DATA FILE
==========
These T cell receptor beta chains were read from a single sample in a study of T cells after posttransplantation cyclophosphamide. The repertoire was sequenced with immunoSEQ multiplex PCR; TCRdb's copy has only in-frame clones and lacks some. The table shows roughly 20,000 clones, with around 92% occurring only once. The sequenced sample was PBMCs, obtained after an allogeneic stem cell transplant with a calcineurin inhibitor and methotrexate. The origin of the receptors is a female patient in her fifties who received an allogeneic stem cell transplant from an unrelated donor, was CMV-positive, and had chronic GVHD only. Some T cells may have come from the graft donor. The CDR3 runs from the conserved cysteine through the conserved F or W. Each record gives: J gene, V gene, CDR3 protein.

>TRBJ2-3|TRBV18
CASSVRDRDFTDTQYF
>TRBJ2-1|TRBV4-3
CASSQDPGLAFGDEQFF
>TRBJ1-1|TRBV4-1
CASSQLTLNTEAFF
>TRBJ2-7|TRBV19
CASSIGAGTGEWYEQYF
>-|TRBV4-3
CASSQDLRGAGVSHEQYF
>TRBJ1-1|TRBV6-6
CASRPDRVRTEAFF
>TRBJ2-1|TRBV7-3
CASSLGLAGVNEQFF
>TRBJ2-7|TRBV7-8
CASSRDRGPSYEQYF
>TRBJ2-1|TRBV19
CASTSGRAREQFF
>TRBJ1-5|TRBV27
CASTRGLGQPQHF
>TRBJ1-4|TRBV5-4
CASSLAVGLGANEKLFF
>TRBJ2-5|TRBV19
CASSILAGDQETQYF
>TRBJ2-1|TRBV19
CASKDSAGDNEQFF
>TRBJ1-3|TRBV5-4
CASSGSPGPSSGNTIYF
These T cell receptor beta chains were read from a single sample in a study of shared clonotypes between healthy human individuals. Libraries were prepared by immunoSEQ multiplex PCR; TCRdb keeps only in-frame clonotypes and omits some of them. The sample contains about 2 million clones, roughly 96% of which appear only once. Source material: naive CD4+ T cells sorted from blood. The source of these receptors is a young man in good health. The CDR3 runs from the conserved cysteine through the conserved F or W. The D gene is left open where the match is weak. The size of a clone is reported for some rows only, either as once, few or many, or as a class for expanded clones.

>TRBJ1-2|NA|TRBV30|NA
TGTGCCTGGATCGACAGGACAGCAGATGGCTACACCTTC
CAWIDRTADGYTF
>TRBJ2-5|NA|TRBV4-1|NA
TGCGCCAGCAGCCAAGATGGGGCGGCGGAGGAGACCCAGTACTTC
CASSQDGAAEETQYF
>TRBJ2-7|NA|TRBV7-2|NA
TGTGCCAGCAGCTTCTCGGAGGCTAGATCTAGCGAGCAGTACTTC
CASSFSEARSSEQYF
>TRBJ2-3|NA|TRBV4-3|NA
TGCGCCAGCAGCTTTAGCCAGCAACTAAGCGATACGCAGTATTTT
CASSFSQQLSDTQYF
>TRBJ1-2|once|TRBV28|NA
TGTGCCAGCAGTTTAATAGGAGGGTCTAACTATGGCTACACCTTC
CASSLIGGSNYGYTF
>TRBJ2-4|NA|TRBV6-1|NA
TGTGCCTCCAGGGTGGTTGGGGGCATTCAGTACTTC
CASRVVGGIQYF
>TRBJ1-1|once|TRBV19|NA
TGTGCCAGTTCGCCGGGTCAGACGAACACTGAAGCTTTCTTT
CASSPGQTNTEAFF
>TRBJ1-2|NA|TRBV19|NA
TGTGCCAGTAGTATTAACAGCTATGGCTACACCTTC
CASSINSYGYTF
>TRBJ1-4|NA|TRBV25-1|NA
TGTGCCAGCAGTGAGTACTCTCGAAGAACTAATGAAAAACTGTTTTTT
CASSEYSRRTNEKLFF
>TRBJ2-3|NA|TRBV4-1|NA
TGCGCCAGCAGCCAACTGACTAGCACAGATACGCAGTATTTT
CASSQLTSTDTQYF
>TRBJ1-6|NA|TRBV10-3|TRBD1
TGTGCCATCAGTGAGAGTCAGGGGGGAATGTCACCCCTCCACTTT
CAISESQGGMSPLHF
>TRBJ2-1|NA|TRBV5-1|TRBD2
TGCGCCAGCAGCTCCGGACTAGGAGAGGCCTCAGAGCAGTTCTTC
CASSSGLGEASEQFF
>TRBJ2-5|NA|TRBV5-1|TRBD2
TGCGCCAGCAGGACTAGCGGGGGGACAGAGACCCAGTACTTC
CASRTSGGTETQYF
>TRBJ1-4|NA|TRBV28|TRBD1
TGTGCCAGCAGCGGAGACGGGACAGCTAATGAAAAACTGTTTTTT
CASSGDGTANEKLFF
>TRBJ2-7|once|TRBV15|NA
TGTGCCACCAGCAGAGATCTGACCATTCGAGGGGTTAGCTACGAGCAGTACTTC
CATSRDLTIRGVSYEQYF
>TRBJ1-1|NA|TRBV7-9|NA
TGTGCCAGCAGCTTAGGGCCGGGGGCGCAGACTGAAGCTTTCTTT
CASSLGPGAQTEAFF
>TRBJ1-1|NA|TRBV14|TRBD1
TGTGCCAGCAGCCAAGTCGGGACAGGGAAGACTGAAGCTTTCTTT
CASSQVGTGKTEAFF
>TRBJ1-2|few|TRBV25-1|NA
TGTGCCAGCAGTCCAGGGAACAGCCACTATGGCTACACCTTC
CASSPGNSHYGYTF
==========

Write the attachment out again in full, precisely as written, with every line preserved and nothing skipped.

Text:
These T cell receptor beta chains were read from a single sample in a study of T cells after posttransplantation cyclophosphamide. The repertoire was sequenced with immunoSEQ multiplex PCR; TCRdb's copy has only in-frame clones and lacks some. The table shows roughly 20,000 clones, with around 92% occurring only once. The sequenced sample was PBMCs, obtained after an allogeneic stem cell transplant with a calcineurin inhibitor and methotrexate. The origin of the receptors is a female patient in her fifties who received an allogeneic stem cell transplant from an unrelated donor, was CMV-positive, and had chronic GVHD only. Some T cells may have come from the graft donor. The CDR3 runs from the conserved cysteine through the conserved F or W. Each record gives: J gene, V gene, CDR3 protein.

>TRBJ2-3|TRBV18
CASSVRDRDFTDTQYF
>TRBJ2-1|TRBV4-3
CASSQDPGLAFGDEQFF
>TRBJ1-1|TRBV4-1
CASSQLTLNTEAFF
>TRBJ2-7|TRBV19
CASSIGAGTGEWYEQYF
>-|TRBV4-3
CASSQDLRGAGVSHEQYF
>TRBJ1-1|TRBV6-6
CASRPDRVRTEAFF
>TRBJ2-1|TRBV7-3
CASSLGLAGVNEQFF
>TRBJ2-7|TRBV7-8
CASSRDRGPSYEQYF
>TRBJ2-1|TRBV19
CASTSGRAREQFF
>TRBJ1-5|TRBV27
CASTRGLGQPQHF
>TRBJ1-4|TRBV5-4
CASSLAVGLGANEKLFF
>TRBJ2-5|TRBV19
CASSILAGDQETQYF
>TRBJ2-1|TRBV19
CASKDSAGDNEQFF
>TRBJ1-3|TRBV5-4
CASSGSPGPSSGNTIYF
These T cell receptor beta chains were read from a single sample in a study of shared clonotypes between healthy human individuals. Libraries were prepared by immunoSEQ multiplex PCR; TCRdb keeps only in-frame clonotypes and omits some of them. The sample contains about 2 million clones, roughly 96% of which appear only once. Source material: naive CD4+ T cells sorted from blood. The source of these receptors is a young man in good health. The CDR3 runs from the conserved cysteine through the conserved F or W. The D gene is left open where the match is weak. The size of a clone is reported for some rows only, either as once, few or many, or as a class for expanded clones.

>TRBJ1-2|NA|TRBV30|NA
TGTGCCTGGATCGACAGGACAGCAGATGGCTACACCTTC
CAWIDRTADGYTF
>TRBJ2-5|NA|TRBV4-1|NA
TGCGCCAGCAGCCAAGATGGGGCGGCGGAGGAGACCCAGTACTTC
CASSQDGAAEETQYF
>TRBJ2-7|NA|TRBV7-2|NA
TGTGCCAGCAGCTTCTCGGAGGCTAGATCTAGCGAGCAGTACTTC
CASSFSEARSSEQYF
>TRBJ2-3|NA|TRBV4-3|NA
TGCGCCAGCAGCTTTAGCCAGCAACTAAGCGATACGCAGTATTTT
CASSFSQQLSDTQYF
>TRBJ1-2|once|TRBV28|NA
TGTGCCAGCAGTTTAATAGGAGGGTCTAACTATGGCTACACCTTC
CASSLIGGSNYGYTF
>TRBJ2-4|NA|TRBV6-1|NA
TGTGCCTCCAGGGTGGTTGGGGGCATTCAGTACTTC
CASRVVGGIQYF
>TRBJ1-1|once|TRBV19|NA
TGTGCCAGTTCGCCGGGTCAGACGAACACTGAAGCTTTCTTT
CASSPGQTNTEAFF
>TRBJ1-2|NA|TRBV19|NA
TGTGCCAGTAGTATTAACAGCTATGGCTACACCTTC
CASSINSYGYTF
>TRBJ1-4|NA|TRBV25-1|NA
TGTGCCAGCAGTGAGTACTCTCGAAGAACTAATGAAAAACTGTTTTTT
CASSEYSRRTNEKLFF
>TRBJ2-3|NA|TRBV4-1|NA
TGCGCCAGCAGCCAACTGACTAGCACAGATACGCAGTATTTT
CASSQLTSTDTQYF
>TRBJ1-6|NA|TRBV10-3|TRBD1
TGTGCCATCAGTGAGAGTCAGGGGGGAATGTCACCCCTCCACTTT
CAISESQGGMSPLHF
>TRBJ2-1|NA|TRBV5-1|TRBD2
TGCGCCAGCAGCTCCGGACTAGGAGAGGCCTCAGAGCAGTTCTTC
CASSSGLGEASEQFF
>TRBJ2-5|NA|TRBV5-1|TRBD2
TGCGCCAGCAGGACTAGCGGGGGGACAGAGACCCAGTACTTC
CASRTSGGTETQYF
>TRBJ1-4|NA|TRBV28|TRBD1
TGTGCCAGCAGCGGAGACGGGACAGCTAATGAAAAACTGTTTTTT
CASSGDGTANEKLFF
>TRBJ2-7|once|TRBV15|NA
TGTGCCACCAGCAGAGATCTGACCATTCGAGGGGTTAGCTACGAGCAGTACTTC
CATSRDLTIRGVSYEQYF
>TRBJ1-1|NA|TRBV7-9|NA
TGTGCCAGCAGCTTAGGGCCGGGGGCGCAGACTGAAGCTTTCTTT
CASSLGPGAQTEAFF
>TRBJ1-1|NA|TRBV14|TRBD1
TGTGCCAGCAGCCAAGTCGGGACAGGGAAGACTGAAGCTTTCTTT
CASSQVGTGKTEAFF
>TRBJ1-2|few|TRBV25-1|NA
TGTGCCAGCAGTCCAGGGAACAGCCACTATGGCTACACCTTC
CASSPGNSHYGYTF